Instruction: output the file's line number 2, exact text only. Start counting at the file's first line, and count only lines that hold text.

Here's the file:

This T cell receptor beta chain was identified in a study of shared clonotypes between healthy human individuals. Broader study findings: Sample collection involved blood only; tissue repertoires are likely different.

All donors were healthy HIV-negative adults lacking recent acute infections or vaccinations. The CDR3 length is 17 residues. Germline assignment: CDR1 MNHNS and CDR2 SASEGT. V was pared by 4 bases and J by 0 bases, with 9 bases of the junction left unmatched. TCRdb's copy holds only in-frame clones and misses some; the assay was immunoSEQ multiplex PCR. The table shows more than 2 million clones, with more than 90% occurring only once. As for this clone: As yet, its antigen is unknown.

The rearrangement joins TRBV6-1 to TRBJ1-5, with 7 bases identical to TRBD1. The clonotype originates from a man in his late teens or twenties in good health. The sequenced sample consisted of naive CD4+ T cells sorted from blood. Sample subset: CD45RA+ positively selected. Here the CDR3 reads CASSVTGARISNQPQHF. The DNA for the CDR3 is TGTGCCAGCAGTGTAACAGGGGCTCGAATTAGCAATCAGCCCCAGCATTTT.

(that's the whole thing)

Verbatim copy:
All donors were healthy HIV-negative adults lacking recent acute infections or vaccinations. The CDR3 length is 17 residues. Germline assignment: CDR1 MNHNS and CDR2 SASEGT. V was pared by 4 bases and J by 0 bases, with 9 bases of the junction left unmatched. TCRdb's copy holds only in-frame clones and misses some; the assay was immunoSEQ multiplex PCR. The table shows more than 2 million clones, with more than 90% occurring only once. As for this clone: As yet, its antigen is unknown.